Reflections from Gates Hut by Adam Stump

Photos and words by HFV alumnus Adam Stump.

Nine veterans from all branches of the military, two mentors, a psychologist and a wilderness guide sat on benches at a long, wooden table at the 10th Mountain Division Hut Association’s Harry Gates Hut June 30, set against the backdrop of the White River National Forest in the Colorado Rockies. The previous days had been filled with a variety of challenges as we read through dozens of readings and talked about our emotions.

Huts For Vets: Canyonlands April 18th-20th, 2019

By Amanda Walker

It’s not a secret that our physical and mental health are affected by our environment and the people with whom we surround ourselves. But I think that all too often, when our focus yields to the inconsequential minutiae of busyness and distraction, we forget to intentionally construct our lives in a way that heals and inspires us. Paul Andersen, Founder and Director of Huts for Vets, has created a world for veterans that is separate and other than one which typifies bustling modernity. In this engaging oasis, we veterans are able to gain insight and perspective in a way that often proves illusive, despite our best efforts in finding clarity.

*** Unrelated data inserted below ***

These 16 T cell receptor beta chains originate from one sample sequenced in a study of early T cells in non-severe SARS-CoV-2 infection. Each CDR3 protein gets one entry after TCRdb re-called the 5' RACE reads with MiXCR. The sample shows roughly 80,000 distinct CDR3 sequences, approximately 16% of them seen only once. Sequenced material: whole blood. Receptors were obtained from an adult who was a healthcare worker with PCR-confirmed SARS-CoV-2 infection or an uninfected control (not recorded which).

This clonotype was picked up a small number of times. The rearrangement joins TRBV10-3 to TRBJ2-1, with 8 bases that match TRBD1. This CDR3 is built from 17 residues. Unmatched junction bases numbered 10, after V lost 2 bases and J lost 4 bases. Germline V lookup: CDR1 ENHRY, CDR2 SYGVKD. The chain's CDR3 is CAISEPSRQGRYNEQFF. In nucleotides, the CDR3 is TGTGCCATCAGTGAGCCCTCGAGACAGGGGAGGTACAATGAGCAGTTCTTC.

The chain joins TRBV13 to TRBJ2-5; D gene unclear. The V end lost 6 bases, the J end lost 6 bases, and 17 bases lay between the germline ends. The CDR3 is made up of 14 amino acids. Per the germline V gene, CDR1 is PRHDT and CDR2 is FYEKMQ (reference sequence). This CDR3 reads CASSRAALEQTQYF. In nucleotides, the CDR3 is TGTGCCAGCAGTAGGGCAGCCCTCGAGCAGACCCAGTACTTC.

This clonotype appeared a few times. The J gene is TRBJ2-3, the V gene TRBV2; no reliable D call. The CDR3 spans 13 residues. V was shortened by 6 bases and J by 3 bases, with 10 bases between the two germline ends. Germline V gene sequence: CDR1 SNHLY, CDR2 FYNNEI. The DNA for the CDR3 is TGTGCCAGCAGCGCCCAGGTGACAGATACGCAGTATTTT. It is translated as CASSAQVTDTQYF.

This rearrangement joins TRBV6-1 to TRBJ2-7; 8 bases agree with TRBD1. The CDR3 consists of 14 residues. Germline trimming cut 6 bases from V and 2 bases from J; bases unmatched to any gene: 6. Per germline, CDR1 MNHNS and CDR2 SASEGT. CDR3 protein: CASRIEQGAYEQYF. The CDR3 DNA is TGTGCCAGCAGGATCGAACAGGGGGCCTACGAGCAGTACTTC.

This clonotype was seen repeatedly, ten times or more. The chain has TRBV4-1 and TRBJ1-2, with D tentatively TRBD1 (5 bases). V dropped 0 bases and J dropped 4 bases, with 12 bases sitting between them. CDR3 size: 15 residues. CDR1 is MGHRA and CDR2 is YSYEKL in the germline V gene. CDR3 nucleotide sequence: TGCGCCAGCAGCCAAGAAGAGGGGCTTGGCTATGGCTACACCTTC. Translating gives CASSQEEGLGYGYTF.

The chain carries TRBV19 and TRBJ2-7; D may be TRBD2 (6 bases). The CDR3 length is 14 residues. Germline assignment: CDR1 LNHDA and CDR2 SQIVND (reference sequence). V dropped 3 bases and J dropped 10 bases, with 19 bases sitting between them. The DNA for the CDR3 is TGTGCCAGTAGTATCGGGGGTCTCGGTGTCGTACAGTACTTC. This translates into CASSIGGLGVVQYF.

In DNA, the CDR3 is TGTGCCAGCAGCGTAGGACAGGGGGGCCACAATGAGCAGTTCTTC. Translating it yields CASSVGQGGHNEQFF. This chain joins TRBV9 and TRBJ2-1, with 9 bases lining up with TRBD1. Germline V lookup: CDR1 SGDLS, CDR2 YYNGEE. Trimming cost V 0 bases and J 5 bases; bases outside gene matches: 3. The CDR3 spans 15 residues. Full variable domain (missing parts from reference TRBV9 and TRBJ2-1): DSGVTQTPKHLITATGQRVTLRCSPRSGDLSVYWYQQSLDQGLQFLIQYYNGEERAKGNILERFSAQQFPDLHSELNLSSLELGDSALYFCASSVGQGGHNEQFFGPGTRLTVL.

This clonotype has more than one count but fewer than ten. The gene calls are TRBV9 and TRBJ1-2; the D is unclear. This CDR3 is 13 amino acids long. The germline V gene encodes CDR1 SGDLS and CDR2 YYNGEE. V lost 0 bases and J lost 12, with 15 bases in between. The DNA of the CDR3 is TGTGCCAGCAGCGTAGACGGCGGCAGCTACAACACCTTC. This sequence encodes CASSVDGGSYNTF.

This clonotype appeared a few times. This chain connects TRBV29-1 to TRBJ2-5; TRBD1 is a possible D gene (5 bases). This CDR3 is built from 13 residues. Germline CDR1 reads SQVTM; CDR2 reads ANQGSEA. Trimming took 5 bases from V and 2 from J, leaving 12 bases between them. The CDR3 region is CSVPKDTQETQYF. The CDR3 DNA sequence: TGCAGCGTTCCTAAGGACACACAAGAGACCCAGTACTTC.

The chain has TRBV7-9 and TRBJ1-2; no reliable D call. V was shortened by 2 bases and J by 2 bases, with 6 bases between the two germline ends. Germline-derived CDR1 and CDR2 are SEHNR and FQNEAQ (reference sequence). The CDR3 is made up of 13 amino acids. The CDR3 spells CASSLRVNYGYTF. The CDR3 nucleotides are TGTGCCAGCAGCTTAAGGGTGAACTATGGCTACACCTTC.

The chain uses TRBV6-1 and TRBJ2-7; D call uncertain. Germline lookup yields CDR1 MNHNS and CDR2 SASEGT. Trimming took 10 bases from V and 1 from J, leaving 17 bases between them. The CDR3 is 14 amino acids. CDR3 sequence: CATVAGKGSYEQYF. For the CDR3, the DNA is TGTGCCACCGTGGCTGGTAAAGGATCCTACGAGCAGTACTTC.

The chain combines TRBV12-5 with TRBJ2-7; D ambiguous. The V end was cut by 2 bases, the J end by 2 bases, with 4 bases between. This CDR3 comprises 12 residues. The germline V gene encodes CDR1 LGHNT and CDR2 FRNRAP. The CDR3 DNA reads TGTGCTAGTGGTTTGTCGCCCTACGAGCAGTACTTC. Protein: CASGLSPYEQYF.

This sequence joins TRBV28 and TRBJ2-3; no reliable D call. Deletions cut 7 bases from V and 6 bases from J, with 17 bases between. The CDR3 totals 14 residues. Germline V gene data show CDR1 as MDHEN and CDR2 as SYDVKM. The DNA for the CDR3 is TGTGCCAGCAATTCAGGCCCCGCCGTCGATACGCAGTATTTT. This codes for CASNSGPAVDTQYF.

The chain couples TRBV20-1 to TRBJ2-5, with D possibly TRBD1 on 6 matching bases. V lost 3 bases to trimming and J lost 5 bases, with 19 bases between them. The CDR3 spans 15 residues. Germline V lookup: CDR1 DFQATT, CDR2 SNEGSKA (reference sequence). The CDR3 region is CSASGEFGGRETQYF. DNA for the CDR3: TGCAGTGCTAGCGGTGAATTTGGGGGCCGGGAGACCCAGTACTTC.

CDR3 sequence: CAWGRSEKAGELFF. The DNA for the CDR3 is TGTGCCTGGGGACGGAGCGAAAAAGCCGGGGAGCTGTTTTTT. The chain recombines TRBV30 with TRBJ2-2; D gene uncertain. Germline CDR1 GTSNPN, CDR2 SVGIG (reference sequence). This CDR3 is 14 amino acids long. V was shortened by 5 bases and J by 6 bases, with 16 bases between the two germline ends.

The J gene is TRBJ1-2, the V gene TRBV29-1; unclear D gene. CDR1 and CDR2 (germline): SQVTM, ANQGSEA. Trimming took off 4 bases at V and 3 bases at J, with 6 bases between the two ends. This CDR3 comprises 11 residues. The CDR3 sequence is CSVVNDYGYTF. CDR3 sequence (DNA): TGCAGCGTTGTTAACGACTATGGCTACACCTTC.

After having returned from my second Huts for Vets trip a little over a week ago, I have just begun to reflect on and unearth what it is about these experiences that I find so life-altering. The full scope of the effects are still germinating; I can feel that seeds have been planted for even deeper healing and change which has yet to come.

A Veteran Of The Iraq War Finds Healing, And A New Sense Of Purpose, Among America’s Wildlands

Originally posted to SierraClub.org | June 7, 2016

Garett Reppenhagen of the Vet Voice Foundation talks about America the beautiful.

BY GARETT REPPENHAGEN

We were covered in what felt like the dust and sweat of a thousand years when our sniper team stopped off at Camp Anaconda, a main supply post north of Baghdad, on our way back to the forward operating base. It was 2004, the height of the Iraq War, and we had just completed a three-day mission in the Diyala River Valley, an insurgent stronghold. Anaconda offered luxuries we didn’t have at our own small outpost—air conditioning, decent food—and my fellow soldiers and I were glad for a break from the fighting. As we waited for the chow hall to open, some of us kicked back in the massive PX, while others went for a swim at one of the base’s pools. I headed to the theater to try to forget about the war for a while.